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Seagrass habitat characteristics of seahorses in selayar island, south sulawesi, indonesia
Aquaculture, Aquarium, Conservation & Legislation - International Journal of the Bioflux Society, Volume: 14, Issue: 1, Pages: 337 - 348
Swansea University Author: Richard Unsworth
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Seagrass beds are an important habitat for seahorses, a group of small-sized fishes that are named for the horse-like shape of their heads. This study paid attention to the role of seagrasses in seahorse occurrence and their size distribution because this habitat plays a crucial role in their life c...
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Seagrass beds are an important habitat for seahorses, a group of small-sized fishes that are named for the horse-like shape of their heads. This study paid attention to the role of seagrasses in seahorse occurrence and their size distribution because this habitat plays a crucial role in their life cycle providing food and shelter from predators. Seagrass characteristics of the habitat of two seahorses, Hippocampus barbouri and H. kuda, in Selayar Island were mapped and determined based on field observations. There were three main seagrass beds used as seahorse fishing grounds around the island, namely Labuang, Jahi-Jahi, and Binanga Benteng, with seagrass percentage cover of 33.14±2.44%, 29.02±1.90%, and 4.73±1.43%, respectively. Seagrass species occurring in the seahorse fishing areas were Enhalus acoroides, Thalassia hemprichii, Cymodocea rotundata, C. serrulata, Halophila ovalis, and Halodule uninervis. A high percentage cover of macroalgae (37.22±5.75%) was found in the seagrass beds of Binanga Benteng. Macroalgae found were Padina, Halimeda, and Dictyota. During the study, we found in total 142 individual H. barbouri and 19 H. kuda, with the highest abundance in the seagrass beds of Binanga Benteng followed by Jahi-Jahi, and the lowest abundance in Labuang. Moreover, the size of both male and female of H. barbouri was also consistently larger in Binanga Benteng, followed by Jahi-Jahi, and then Labuang, suggesting the importance of habitat complexity for this species. The male: female sex ratio was 1:1.2 for H. barbouri and 1:0.4 for H. kuda. In addition to the seagrass meadows, this study also revealed the importance of macroalgal beds in providing habitat for seahorses. This finding provides the basis for future research on the population status of two vulnerable species, H. barbouri and H. kuda in different seagrass habitat complexity in order to determine management priorities for conservation.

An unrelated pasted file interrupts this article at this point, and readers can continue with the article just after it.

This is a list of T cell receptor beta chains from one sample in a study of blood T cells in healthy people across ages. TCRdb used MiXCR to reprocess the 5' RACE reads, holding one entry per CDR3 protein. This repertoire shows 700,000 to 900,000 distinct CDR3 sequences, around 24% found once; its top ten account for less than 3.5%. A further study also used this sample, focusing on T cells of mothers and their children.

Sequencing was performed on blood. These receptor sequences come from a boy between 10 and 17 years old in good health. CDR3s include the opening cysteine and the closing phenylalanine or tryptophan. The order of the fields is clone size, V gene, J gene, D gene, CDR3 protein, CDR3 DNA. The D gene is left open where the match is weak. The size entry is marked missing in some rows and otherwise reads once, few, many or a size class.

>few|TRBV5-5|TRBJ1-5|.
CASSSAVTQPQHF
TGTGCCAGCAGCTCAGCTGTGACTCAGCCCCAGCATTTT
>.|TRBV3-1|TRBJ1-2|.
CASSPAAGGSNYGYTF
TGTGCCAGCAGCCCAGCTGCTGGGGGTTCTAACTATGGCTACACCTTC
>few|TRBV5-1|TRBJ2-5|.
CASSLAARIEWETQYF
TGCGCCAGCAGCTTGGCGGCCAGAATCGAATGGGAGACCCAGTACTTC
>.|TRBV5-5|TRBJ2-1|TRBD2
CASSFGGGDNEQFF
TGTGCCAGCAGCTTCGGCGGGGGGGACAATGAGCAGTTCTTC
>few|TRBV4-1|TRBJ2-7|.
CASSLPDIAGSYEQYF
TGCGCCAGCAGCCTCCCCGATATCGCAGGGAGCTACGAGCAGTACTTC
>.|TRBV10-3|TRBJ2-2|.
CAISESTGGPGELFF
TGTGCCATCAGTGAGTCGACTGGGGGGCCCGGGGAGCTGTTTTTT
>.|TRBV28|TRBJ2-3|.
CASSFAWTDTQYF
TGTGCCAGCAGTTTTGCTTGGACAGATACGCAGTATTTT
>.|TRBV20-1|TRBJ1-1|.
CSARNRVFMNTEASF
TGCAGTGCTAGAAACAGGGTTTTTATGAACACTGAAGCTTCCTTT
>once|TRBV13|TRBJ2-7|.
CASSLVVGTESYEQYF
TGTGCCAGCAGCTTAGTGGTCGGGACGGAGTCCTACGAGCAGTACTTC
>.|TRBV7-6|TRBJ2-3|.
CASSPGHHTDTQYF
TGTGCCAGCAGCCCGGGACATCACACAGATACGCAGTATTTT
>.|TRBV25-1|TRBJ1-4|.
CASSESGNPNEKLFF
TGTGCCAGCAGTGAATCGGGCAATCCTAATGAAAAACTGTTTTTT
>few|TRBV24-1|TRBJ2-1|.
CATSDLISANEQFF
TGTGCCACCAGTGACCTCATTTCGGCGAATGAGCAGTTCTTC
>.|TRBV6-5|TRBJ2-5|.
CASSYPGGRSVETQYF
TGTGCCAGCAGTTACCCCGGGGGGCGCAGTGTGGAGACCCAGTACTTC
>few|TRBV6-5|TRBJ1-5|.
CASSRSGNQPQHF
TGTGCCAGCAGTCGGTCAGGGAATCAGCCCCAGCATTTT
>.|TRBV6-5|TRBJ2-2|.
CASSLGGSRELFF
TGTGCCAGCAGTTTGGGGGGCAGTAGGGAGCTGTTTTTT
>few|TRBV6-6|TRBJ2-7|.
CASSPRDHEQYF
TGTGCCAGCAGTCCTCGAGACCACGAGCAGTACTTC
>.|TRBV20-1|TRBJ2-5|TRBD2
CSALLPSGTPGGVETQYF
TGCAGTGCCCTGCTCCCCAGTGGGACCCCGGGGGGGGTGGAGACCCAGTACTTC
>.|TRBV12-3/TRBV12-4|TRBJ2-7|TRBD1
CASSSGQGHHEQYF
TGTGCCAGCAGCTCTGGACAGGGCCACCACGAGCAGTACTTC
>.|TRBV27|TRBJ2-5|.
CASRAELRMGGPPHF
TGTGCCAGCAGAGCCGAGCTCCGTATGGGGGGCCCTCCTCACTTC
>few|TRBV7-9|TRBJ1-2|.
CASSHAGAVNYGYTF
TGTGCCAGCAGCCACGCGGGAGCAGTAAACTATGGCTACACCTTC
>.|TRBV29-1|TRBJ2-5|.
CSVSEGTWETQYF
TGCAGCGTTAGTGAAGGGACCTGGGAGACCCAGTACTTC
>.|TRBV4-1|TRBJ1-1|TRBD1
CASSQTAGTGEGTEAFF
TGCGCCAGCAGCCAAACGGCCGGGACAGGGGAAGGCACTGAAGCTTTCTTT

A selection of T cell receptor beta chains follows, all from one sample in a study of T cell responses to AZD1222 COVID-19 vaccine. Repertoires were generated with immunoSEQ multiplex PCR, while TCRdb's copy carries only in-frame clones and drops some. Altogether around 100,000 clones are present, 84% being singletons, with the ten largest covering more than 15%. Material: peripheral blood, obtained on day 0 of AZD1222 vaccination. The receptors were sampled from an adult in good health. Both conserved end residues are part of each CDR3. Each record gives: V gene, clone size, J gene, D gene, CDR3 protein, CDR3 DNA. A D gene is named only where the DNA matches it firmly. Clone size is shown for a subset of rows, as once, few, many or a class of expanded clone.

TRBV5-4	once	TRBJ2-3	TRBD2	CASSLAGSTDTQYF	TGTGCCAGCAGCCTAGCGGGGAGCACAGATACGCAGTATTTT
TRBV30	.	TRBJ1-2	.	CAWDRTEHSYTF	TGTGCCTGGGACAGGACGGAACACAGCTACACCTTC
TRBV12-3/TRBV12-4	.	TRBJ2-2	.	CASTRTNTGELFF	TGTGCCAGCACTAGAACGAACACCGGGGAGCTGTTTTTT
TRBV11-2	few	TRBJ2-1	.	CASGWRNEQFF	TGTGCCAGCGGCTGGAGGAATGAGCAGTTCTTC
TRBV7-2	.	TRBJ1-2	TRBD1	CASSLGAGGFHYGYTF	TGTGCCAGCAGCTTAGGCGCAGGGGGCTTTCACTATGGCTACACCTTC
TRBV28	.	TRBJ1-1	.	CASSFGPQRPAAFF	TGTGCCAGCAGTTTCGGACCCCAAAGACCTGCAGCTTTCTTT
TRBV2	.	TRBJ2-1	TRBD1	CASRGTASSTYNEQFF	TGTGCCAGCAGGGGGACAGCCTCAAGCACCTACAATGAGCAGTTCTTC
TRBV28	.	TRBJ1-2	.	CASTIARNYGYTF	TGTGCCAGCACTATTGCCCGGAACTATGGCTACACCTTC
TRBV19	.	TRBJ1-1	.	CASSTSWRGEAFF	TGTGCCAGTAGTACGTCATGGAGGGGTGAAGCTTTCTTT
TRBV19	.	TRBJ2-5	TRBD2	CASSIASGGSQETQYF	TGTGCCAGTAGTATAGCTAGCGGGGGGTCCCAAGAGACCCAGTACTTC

Endangered species; Habitat complexity; Macroalgae; Seagrass; Seahorse fisheries
College of Science
This study was
funded by a three year fundamental research grant (2018-2020) from the Indonesian Ministry for Research and Higher Education (Kemenristekdikti) under Contract No. 1578/UN4.21/PL.00.00/2018